Saturday, December 24, 2011

Remember, remember, the 25th of December

Today, a popular Christian concept has become common among many Christians. It is the idea that Christianity entails having a personal relationship with God. The use of “personal relationship” in this context suggests an intimacy. In an interview with CNN, Professor Stephen Prothero of the Department of Religion in Boston University states that Christianity in America has “gravitated to the evangelical religion of the heart, where it’s really all about feeling and loving Jesus and having a relationship with him, rather than knowing something about the (Christian) tradition.”

The idea of a “personal relationship” with an intimate connotation is nowhere explicit in Bible texts, and must be derived theologically. This lack of an explicit statement within the Bible led me to curiosity. Where did this theology come from? Having read Victorian and modern literature, the term “God-fearing” is commonly used to describe religious people. Having an intimate relationship with God suggests the loss of this “fear of God”. Just google “personal relationship with God” and you will find that this idea is very popular among Christians. What is going on? I did my research and this is what I found. I thought I would put it here to clarify with people, especially Christians, as to where their ideas originate. I could be wrong, but the facts can be verified on the internet. After discussing facts, I’ll give my own take on the situation.

The idea of a personal relationship with God evolved from the theology first developed by Friederich Daniel Ernst Schleiermacher (1768 – 1834). Schleiermacher expounded that religion itself is a personal experience that must be understood through intuition and feeling. In other words, relativism, and not absolutism, defines belief and religious perception. Schleiermacher and other theologians who came after developed Liberal Christianity. It is not an innate fear of God, but the innate need of religion in humans that leads to religion (note how God-fearing is put aside). In Liberal Christianity, as opposed to conservative Christianity, the statements in the Bible are not considered factual. The Bible simply reflects the understanding of Christianity at the time in which the scriptures were written. Liberal Christianity does not have the presupposition that the Bible is inerrant in its critical analysis of the Bible. Ideas such as repentance and the sinfulness of Man are deemphasized, in favour of personal experience.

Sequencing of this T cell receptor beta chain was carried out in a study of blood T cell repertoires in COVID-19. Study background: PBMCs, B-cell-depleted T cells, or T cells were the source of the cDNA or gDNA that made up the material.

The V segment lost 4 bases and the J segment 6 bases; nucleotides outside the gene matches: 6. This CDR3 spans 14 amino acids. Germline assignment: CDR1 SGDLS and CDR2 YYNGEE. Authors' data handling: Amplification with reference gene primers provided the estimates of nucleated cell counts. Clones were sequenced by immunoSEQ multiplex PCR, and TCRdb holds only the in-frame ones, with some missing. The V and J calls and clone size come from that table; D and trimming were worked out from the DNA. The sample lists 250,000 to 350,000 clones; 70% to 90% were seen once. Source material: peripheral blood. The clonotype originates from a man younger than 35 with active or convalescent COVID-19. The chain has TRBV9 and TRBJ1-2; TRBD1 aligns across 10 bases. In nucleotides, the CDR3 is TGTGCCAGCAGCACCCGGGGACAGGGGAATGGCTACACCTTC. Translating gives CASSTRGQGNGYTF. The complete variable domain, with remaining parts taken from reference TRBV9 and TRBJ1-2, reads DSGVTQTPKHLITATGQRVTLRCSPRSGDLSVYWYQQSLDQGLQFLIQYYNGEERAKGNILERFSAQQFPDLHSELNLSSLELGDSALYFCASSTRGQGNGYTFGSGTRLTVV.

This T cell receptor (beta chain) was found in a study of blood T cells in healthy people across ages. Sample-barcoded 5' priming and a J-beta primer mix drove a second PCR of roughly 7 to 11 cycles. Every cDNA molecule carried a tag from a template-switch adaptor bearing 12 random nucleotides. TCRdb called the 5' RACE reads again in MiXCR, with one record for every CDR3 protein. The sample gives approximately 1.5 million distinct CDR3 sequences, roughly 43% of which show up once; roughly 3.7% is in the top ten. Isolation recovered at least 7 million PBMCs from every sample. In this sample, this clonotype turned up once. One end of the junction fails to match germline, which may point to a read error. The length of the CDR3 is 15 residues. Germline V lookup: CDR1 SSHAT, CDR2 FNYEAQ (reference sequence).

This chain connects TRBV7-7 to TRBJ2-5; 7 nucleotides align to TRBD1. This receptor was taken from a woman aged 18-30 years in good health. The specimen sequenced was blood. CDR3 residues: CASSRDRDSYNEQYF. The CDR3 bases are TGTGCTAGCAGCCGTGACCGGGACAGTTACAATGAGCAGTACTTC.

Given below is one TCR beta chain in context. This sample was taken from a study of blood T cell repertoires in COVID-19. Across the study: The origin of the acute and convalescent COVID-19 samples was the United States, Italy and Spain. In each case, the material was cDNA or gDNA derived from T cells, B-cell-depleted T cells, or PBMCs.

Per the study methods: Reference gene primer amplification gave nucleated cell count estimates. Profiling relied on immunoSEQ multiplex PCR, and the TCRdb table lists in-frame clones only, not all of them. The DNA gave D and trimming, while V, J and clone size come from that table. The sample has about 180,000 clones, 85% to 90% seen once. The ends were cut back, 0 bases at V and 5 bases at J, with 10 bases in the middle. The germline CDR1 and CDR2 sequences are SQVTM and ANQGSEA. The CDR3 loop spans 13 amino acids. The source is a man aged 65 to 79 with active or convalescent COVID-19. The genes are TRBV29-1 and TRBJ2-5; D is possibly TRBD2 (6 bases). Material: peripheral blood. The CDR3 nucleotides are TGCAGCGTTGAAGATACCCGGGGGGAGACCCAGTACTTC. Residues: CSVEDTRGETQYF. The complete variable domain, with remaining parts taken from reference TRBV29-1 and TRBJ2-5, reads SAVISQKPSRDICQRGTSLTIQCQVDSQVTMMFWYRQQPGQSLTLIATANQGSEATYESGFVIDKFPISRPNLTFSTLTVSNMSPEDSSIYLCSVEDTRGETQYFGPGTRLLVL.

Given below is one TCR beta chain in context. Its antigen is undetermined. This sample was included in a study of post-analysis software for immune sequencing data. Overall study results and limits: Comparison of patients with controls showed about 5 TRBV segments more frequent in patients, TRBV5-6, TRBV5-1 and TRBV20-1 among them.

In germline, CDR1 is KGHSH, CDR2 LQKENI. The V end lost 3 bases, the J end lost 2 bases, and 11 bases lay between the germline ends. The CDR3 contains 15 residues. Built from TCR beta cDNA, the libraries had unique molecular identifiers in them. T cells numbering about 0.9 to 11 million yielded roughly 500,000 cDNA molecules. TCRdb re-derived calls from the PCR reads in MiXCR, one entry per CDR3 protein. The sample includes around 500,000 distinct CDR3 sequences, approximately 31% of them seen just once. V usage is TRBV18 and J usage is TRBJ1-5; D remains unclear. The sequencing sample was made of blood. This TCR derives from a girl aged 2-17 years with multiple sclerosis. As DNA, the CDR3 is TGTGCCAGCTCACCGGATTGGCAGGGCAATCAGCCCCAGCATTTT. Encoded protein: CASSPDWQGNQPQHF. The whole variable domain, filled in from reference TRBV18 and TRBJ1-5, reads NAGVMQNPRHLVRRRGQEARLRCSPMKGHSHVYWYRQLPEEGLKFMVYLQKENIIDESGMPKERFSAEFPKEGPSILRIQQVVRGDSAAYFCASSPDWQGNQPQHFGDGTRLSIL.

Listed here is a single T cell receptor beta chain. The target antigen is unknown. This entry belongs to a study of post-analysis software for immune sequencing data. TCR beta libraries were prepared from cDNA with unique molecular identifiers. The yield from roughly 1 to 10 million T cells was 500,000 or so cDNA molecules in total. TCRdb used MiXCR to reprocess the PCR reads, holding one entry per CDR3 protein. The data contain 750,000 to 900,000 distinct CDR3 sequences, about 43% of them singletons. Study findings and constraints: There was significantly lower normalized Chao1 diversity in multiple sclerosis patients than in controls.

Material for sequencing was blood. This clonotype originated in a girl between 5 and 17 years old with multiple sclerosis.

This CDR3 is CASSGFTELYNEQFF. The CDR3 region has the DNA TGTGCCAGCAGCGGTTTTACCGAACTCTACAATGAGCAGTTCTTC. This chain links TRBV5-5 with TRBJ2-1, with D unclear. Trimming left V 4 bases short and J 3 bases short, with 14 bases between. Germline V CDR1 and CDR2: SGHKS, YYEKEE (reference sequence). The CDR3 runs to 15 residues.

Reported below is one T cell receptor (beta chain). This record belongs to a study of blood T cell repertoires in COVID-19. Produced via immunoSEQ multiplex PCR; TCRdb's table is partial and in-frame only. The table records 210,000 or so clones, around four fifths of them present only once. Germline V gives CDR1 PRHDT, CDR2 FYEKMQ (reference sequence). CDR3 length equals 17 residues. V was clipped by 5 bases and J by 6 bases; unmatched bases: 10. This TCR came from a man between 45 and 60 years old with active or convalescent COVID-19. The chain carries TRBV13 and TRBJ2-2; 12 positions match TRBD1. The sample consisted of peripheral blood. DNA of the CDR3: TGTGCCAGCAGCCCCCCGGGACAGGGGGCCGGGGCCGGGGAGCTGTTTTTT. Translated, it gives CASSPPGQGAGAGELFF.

This is perhaps Schleiermacher’s most influential theological idea to Christianity; a relativistic and individualistic approach to Christianity. Is Schleiermacher’s concept of “personal relationship with God” similar to the one that is being preached in modern churches? No. But I believe what some modern churches preach is a modified form of Liberal Christianity. Here’s where things get interesting. Because even though some churches preach Liberal Christian theology, they also believe in the conservative views, such as the inerrancy of the Bible. Bible inerrancy can be classified as a concept of Conservative Christianity.

So what we are seeing or (hearing), from some churches, is the preaching of conservative and liberal Christian views. I have spoken to two West Africans, one from Togo, the other from Ghana, on separate occasions. I doubt they are from the same church, but they certainly share similar beliefs. These beliefs might be indicative of Christianity in the West Africa region. Both of them believe in the concept of having a personal relationship with God, as well as the Bible not being a collection of factual accounts. So, they have liberal beliefs, and not conservative ones.

What does this mean for Singapore Christians? The various churches should respect one another, and not criticize each other. Just look at the criticisms City Harvest Church got on the internet. Some people name the church City Harvest Cult. By the way, I am in no way affiliated to City Harvest Church, and I do not approve of their actions if they really did break the law. And I am not going to criticize their “Gospel of prosperity” or defend it. They probably have a liberal approach. So be it. And perhaps for Otto, there really might be some hope in the acceptance of homosexuality by all Christians in the future. After all, the Episcopal Diocese of New Hampshire has a gay bishop. That is liberal.

Might I be wrong? Definitely. To prove me wrong, find a theologian who came up with the concept of “personal relationship with God” before Schleiermacher.

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